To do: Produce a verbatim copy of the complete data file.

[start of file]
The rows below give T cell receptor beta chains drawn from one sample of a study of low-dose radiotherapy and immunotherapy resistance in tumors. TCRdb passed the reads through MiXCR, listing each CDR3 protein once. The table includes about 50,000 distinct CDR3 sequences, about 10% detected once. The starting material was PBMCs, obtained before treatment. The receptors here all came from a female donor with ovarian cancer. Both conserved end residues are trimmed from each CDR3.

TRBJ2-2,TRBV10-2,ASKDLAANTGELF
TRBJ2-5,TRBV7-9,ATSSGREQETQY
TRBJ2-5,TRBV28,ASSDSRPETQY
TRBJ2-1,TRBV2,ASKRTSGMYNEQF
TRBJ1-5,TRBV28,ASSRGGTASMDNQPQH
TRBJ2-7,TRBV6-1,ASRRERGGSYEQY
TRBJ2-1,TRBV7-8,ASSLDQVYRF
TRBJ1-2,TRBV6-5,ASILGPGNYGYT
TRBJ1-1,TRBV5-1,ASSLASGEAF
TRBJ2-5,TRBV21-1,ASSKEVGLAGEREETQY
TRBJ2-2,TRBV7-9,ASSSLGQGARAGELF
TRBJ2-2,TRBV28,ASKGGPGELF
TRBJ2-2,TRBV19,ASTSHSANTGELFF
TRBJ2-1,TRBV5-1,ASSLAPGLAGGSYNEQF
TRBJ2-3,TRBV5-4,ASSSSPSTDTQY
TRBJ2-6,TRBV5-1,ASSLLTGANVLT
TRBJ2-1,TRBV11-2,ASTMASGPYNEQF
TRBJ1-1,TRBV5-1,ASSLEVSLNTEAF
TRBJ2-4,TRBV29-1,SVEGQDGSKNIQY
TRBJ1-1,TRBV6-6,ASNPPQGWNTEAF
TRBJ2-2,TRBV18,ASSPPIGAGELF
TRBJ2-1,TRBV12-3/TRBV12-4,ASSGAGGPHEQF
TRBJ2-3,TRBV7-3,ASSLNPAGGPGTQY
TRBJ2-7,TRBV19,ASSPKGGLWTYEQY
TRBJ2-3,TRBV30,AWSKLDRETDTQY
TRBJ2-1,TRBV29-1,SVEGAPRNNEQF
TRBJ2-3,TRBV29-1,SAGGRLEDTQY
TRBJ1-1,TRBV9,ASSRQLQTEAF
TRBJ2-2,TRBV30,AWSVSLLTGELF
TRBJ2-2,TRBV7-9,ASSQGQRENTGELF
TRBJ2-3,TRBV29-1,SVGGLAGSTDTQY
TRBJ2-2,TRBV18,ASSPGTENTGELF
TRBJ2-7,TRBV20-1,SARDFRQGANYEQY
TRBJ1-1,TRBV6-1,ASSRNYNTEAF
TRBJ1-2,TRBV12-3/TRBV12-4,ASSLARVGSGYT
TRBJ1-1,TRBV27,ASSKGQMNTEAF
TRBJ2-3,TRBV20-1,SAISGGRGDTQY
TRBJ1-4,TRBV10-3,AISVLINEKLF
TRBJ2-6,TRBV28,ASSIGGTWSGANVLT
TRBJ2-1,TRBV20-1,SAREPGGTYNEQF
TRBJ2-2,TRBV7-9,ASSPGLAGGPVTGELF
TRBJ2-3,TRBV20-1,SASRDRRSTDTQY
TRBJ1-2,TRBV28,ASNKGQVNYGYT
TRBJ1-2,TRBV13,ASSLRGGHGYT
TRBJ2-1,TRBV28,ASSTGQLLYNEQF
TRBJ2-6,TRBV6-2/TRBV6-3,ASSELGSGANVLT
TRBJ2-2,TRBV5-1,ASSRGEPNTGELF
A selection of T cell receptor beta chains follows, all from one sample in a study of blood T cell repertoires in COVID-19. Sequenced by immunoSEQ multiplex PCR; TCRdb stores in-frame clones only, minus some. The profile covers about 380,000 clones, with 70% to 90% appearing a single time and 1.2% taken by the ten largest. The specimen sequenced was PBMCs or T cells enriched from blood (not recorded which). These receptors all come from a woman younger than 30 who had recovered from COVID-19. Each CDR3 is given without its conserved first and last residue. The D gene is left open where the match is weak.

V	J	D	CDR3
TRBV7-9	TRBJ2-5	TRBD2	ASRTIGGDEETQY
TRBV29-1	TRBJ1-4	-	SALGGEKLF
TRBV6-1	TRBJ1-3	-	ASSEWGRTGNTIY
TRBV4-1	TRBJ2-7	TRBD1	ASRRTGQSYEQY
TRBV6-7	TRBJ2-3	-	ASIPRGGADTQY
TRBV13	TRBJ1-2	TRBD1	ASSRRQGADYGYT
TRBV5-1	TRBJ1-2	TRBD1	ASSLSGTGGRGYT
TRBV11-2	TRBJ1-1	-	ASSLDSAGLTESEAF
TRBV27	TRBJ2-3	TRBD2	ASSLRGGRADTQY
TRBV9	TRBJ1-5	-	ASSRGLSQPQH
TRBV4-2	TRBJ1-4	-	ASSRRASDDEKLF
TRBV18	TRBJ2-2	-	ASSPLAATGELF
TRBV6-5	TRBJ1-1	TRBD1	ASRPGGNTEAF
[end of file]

The rows below give T cell receptor beta chains drawn from one sample of a study of low-dose radiotherapy and immunotherapy resistance in tumors. TCRdb passed the reads through MiXCR, listing each CDR3 protein once. The table includes about 50,000 distinct CDR3 sequences, about 10% detected once. The starting material was PBMCs, obtained before treatment. The receptors here all came from a female donor with ovarian cancer. Both conserved end residues are trimmed from each CDR3.

TRBJ2-2,TRBV10-2,ASKDLAANTGELF
TRBJ2-5,TRBV7-9,ATSSGREQETQY
TRBJ2-5,TRBV28,ASSDSRPETQY
TRBJ2-1,TRBV2,ASKRTSGMYNEQF
TRBJ1-5,TRBV28,ASSRGGTASMDNQPQH
TRBJ2-7,TRBV6-1,ASRRERGGSYEQY
TRBJ2-1,TRBV7-8,ASSLDQVYRF
TRBJ1-2,TRBV6-5,ASILGPGNYGYT
TRBJ1-1,TRBV5-1,ASSLASGEAF
TRBJ2-5,TRBV21-1,ASSKEVGLAGEREETQY
TRBJ2-2,TRBV7-9,ASSSLGQGARAGELF
TRBJ2-2,TRBV28,ASKGGPGELF
TRBJ2-2,TRBV19,ASTSHSANTGELFF
TRBJ2-1,TRBV5-1,ASSLAPGLAGGSYNEQF
TRBJ2-3,TRBV5-4,ASSSSPSTDTQY
TRBJ2-6,TRBV5-1,ASSLLTGANVLT
TRBJ2-1,TRBV11-2,ASTMASGPYNEQF
TRBJ1-1,TRBV5-1,ASSLEVSLNTEAF
TRBJ2-4,TRBV29-1,SVEGQDGSKNIQY
TRBJ1-1,TRBV6-6,ASNPPQGWNTEAF
TRBJ2-2,TRBV18,ASSPPIGAGELF
TRBJ2-1,TRBV12-3/TRBV12-4,ASSGAGGPHEQF
TRBJ2-3,TRBV7-3,ASSLNPAGGPGTQY
TRBJ2-7,TRBV19,ASSPKGGLWTYEQY
TRBJ2-3,TRBV30,AWSKLDRETDTQY
TRBJ2-1,TRBV29-1,SVEGAPRNNEQF
TRBJ2-3,TRBV29-1,SAGGRLEDTQY
TRBJ1-1,TRBV9,ASSRQLQTEAF
TRBJ2-2,TRBV30,AWSVSLLTGELF
TRBJ2-2,TRBV7-9,ASSQGQRENTGELF
TRBJ2-3,TRBV29-1,SVGGLAGSTDTQY
TRBJ2-2,TRBV18,ASSPGTENTGELF
TRBJ2-7,TRBV20-1,SARDFRQGANYEQY
TRBJ1-1,TRBV6-1,ASSRNYNTEAF
TRBJ1-2,TRBV12-3/TRBV12-4,ASSLARVGSGYT
TRBJ1-1,TRBV27,ASSKGQMNTEAF
TRBJ2-3,TRBV20-1,SAISGGRGDTQY
TRBJ1-4,TRBV10-3,AISVLINEKLF
TRBJ2-6,TRBV28,ASSIGGTWSGANVLT
TRBJ2-1,TRBV20-1,SAREPGGTYNEQF
TRBJ2-2,TRBV7-9,ASSPGLAGGPVTGELF
TRBJ2-3,TRBV20-1,SASRDRRSTDTQY
TRBJ1-2,TRBV28,ASNKGQVNYGYT
TRBJ1-2,TRBV13,ASSLRGGHGYT
TRBJ2-1,TRBV28,ASSTGQLLYNEQF
TRBJ2-6,TRBV6-2/TRBV6-3,ASSELGSGANVLT
TRBJ2-2,TRBV5-1,ASSRGEPNTGELF
A selection of T cell receptor beta chains follows, all from one sample in a study of blood T cell repertoires in COVID-19. Sequenced by immunoSEQ multiplex PCR; TCRdb stores in-frame clones only, minus some. The profile covers about 380,000 clones, with 70% to 90% appearing a single time and 1.2% taken by the ten largest. The specimen sequenced was PBMCs or T cells enriched from blood (not recorded which). These receptors all come from a woman younger than 30 who had recovered from COVID-19. Each CDR3 is given without its conserved first and last residue. The D gene is left open where the match is weak.

V	J	D	CDR3
TRBV7-9	TRBJ2-5	TRBD2	ASRTIGGDEETQY
TRBV29-1	TRBJ1-4	-	SALGGEKLF
TRBV6-1	TRBJ1-3	-	ASSEWGRTGNTIY
TRBV4-1	TRBJ2-7	TRBD1	ASRRTGQSYEQY
TRBV6-7	TRBJ2-3	-	ASIPRGGADTQY
TRBV13	TRBJ1-2	TRBD1	ASSRRQGADYGYT
TRBV5-1	TRBJ1-2	TRBD1	ASSLSGTGGRGYT
TRBV11-2	TRBJ1-1	-	ASSLDSAGLTESEAF
TRBV27	TRBJ2-3	TRBD2	ASSLRGGRADTQY
TRBV9	TRBJ1-5	-	ASSRGLSQPQH
TRBV4-2	TRBJ1-4	-	ASSRRASDDEKLF
TRBV18	TRBJ2-2	-	ASSPLAATGELF
TRBV6-5	TRBJ1-1	TRBD1	ASRPGGNTEAF